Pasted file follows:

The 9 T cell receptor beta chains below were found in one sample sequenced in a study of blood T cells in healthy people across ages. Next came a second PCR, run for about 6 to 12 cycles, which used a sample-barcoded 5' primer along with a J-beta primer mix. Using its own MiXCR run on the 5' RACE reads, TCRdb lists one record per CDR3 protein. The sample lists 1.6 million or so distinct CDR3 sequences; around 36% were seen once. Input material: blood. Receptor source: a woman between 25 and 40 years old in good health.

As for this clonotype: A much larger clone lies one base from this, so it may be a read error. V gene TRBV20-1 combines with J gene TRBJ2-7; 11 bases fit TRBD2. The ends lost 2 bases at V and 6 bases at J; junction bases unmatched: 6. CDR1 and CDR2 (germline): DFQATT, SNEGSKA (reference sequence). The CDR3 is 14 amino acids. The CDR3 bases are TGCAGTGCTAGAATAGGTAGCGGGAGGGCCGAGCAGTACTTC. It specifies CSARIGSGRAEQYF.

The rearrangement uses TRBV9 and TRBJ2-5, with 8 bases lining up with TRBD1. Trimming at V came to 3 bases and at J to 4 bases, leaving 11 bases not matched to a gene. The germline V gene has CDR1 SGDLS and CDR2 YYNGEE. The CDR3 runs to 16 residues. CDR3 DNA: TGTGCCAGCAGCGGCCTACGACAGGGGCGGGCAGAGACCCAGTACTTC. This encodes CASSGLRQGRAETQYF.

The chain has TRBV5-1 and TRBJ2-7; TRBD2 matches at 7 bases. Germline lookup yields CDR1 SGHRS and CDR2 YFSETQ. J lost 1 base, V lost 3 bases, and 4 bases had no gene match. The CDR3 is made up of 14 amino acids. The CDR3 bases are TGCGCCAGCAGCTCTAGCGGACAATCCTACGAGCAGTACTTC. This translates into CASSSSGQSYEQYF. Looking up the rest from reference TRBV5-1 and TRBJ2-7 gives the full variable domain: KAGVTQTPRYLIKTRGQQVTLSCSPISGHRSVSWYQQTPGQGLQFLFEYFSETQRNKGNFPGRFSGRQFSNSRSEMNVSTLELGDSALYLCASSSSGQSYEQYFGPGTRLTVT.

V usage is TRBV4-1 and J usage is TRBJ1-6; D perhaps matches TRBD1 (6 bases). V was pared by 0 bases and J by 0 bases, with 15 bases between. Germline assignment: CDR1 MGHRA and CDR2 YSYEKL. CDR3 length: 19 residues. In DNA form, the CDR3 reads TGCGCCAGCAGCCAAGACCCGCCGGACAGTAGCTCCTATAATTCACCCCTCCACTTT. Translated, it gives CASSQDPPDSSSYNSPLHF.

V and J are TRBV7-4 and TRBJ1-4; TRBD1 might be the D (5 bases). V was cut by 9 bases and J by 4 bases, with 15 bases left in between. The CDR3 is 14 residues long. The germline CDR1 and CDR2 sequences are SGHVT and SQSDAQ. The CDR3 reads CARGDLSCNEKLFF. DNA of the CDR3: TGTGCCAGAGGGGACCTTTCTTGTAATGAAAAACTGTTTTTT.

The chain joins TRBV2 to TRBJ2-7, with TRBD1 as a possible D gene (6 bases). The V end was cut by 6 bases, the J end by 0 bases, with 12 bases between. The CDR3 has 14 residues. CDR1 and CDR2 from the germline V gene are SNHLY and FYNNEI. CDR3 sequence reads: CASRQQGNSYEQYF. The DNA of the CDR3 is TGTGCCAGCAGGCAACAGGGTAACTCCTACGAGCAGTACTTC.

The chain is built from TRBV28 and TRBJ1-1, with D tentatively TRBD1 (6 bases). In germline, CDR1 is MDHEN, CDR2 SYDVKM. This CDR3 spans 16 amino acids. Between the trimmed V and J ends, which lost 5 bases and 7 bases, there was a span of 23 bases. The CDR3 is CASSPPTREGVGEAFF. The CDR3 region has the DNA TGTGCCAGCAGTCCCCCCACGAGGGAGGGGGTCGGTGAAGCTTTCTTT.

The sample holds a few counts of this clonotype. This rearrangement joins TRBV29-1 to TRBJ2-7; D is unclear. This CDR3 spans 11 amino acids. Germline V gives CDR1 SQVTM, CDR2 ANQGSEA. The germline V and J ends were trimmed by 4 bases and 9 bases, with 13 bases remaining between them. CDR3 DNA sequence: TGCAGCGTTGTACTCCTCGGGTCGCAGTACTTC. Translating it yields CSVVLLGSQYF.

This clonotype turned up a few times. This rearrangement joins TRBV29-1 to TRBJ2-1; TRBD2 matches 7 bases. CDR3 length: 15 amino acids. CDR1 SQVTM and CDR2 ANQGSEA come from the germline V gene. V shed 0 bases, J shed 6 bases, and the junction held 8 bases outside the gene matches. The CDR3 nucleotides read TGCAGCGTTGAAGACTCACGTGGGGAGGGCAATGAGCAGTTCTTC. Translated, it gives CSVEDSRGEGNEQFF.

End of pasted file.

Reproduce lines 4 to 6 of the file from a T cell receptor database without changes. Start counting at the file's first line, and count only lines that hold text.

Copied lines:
The chain has TRBV5-1 and TRBJ2-7; TRBD2 matches at 7 bases. Germline lookup yields CDR1 SGHRS and CDR2 YFSETQ. J lost 1 base, V lost 3 bases, and 4 bases had no gene match. The CDR3 is made up of 14 amino acids. The CDR3 bases are TGCGCCAGCAGCTCTAGCGGACAATCCTACGAGCAGTACTTC. This translates into CASSSSGQSYEQYF. Looking up the rest from reference TRBV5-1 and TRBJ2-7 gives the full variable domain: KAGVTQTPRYLIKTRGQQVTLSCSPISGHRSVSWYQQTPGQGLQFLFEYFSETQRNKGNFPGRFSGRQFSNSRSEMNVSTLELGDSALYLCASSSSGQSYEQYFGPGTRLTVT.

V usage is TRBV4-1 and J usage is TRBJ1-6; D perhaps matches TRBD1 (6 bases). V was pared by 0 bases and J by 0 bases, with 15 bases between. Germline assignment: CDR1 MGHRA and CDR2 YSYEKL. CDR3 length: 19 residues. In DNA form, the CDR3 reads TGCGCCAGCAGCCAAGACCCGCCGGACAGTAGCTCCTATAATTCACCCCTCCACTTT. Translated, it gives CASSQDPPDSSSYNSPLHF.

V and J are TRBV7-4 and TRBJ1-4; TRBD1 might be the D (5 bases). V was cut by 9 bases and J by 4 bases, with 15 bases left in between. The CDR3 is 14 residues long. The germline CDR1 and CDR2 sequences are SGHVT and SQSDAQ. The CDR3 reads CARGDLSCNEKLFF. DNA of the CDR3: TGTGCCAGAGGGGACCTTTCTTGTAATGAAAAACTGTTTTTT.